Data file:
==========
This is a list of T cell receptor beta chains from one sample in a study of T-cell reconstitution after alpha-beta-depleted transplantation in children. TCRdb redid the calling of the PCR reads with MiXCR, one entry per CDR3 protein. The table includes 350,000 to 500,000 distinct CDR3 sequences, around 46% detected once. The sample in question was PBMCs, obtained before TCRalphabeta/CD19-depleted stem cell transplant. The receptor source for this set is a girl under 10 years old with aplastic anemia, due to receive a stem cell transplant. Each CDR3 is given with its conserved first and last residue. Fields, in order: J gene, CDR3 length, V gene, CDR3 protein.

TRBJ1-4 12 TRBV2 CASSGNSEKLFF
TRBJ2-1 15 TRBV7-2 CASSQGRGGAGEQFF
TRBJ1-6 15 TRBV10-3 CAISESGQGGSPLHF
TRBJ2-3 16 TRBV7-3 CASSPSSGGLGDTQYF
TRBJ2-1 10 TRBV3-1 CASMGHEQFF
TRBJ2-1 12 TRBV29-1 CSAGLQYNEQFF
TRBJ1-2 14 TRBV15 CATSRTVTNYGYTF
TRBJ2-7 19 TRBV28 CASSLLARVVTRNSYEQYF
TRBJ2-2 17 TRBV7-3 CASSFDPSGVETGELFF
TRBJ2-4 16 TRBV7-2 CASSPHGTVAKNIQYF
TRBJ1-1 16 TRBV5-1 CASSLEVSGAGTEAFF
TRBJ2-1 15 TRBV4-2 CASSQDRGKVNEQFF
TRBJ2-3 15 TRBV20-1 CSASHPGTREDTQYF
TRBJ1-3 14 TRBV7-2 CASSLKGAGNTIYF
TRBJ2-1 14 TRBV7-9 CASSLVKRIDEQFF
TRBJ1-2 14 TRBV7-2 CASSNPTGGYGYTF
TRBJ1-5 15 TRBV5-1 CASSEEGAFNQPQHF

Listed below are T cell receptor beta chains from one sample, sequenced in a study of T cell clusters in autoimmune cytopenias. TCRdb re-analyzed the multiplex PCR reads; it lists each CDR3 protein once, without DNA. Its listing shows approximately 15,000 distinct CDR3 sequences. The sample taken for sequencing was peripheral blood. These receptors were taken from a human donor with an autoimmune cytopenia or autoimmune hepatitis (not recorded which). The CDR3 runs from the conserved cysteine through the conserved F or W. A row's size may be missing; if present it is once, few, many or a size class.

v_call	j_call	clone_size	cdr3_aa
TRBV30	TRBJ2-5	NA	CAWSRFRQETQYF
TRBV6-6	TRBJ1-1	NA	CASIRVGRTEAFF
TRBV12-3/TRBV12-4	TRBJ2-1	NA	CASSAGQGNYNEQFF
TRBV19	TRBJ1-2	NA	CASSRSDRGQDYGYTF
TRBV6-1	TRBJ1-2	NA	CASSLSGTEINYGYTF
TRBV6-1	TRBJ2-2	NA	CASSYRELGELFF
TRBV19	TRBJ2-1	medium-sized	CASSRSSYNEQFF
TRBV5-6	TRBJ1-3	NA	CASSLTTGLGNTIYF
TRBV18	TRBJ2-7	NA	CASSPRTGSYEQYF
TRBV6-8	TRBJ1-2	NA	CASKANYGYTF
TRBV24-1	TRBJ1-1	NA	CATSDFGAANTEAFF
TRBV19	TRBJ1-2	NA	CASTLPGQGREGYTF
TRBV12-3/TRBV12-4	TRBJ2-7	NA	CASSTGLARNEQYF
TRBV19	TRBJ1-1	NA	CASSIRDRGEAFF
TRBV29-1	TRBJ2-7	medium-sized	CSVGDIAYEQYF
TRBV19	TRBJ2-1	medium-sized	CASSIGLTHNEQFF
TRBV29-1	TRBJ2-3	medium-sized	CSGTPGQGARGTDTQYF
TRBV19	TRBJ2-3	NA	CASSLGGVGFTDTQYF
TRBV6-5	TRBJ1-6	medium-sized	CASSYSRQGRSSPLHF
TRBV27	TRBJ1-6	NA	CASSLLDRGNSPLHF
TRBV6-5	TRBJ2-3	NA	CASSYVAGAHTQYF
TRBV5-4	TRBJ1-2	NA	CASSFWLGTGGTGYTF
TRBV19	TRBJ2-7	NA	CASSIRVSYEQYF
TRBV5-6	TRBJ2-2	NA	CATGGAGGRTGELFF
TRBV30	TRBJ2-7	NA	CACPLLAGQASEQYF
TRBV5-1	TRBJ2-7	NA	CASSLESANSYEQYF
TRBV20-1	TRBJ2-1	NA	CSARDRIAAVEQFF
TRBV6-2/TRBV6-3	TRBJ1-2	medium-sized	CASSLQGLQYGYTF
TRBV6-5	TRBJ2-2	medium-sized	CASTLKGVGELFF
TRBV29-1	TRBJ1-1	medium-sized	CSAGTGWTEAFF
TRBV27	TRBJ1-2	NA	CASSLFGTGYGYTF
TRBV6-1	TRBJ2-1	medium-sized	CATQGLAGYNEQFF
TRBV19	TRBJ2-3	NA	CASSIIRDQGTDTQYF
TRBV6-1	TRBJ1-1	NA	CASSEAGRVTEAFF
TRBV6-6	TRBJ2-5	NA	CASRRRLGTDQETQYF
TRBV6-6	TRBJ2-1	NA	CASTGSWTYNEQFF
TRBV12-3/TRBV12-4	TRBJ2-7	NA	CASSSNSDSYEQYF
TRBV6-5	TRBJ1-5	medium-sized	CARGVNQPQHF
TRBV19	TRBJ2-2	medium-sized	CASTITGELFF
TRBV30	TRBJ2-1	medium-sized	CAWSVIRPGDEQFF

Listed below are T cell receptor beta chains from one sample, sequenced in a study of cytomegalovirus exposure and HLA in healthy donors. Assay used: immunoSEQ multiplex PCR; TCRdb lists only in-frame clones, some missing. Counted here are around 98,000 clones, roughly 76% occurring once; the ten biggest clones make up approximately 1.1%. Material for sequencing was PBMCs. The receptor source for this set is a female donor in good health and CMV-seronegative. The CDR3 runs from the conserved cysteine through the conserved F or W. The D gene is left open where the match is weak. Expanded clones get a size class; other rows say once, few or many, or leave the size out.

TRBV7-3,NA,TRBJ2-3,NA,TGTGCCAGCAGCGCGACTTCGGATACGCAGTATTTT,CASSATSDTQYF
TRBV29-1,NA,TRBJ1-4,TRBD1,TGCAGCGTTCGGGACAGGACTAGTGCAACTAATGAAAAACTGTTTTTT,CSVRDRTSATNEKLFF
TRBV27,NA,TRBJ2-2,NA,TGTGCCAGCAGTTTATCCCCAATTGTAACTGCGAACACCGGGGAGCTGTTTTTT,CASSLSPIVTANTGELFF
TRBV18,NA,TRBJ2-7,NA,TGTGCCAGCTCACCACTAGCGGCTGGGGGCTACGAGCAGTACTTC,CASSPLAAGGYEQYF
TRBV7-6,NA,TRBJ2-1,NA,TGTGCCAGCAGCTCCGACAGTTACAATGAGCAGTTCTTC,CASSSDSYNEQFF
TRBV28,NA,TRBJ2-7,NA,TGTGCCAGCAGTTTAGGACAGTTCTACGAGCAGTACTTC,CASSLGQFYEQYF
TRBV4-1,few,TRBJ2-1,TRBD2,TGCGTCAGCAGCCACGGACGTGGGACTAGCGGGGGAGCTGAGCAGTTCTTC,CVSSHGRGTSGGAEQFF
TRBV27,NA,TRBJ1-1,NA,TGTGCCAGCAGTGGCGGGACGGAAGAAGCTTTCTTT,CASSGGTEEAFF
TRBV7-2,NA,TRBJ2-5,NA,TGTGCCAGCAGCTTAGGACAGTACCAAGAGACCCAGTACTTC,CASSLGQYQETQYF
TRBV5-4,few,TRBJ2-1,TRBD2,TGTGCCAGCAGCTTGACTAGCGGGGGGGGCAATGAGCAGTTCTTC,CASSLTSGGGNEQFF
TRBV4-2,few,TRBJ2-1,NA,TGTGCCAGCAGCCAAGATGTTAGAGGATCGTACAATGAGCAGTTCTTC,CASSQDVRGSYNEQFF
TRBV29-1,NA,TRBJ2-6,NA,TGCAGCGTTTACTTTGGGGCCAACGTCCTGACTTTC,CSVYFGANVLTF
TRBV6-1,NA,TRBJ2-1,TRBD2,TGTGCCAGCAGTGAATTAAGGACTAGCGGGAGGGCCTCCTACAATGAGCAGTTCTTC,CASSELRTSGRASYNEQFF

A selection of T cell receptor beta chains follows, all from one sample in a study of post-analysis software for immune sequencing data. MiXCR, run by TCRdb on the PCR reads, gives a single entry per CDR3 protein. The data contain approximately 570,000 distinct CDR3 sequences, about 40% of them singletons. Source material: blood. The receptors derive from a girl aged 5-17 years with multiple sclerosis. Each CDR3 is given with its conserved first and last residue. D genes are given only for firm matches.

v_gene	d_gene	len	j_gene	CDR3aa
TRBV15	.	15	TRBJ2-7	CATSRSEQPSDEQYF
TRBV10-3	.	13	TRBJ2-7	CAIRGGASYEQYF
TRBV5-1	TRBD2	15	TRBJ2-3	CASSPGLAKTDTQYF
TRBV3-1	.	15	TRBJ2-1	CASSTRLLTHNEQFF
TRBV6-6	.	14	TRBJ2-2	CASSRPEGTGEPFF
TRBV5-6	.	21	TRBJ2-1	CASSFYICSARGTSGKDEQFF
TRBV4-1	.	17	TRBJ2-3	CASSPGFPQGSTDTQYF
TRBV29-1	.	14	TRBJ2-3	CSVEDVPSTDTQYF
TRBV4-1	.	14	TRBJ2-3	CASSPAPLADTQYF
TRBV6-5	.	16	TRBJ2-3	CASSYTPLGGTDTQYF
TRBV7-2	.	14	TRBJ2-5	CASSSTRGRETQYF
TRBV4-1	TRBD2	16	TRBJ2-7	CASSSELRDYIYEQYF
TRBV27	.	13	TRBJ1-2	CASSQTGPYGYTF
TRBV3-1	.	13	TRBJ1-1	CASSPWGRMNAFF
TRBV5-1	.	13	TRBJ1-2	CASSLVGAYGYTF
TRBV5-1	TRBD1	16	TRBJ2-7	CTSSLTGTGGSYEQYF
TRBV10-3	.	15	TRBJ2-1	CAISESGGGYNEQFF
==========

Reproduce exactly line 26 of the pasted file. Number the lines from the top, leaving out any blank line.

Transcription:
TRBV6-1	TRBJ2-2	NA	CASSYRELGELFF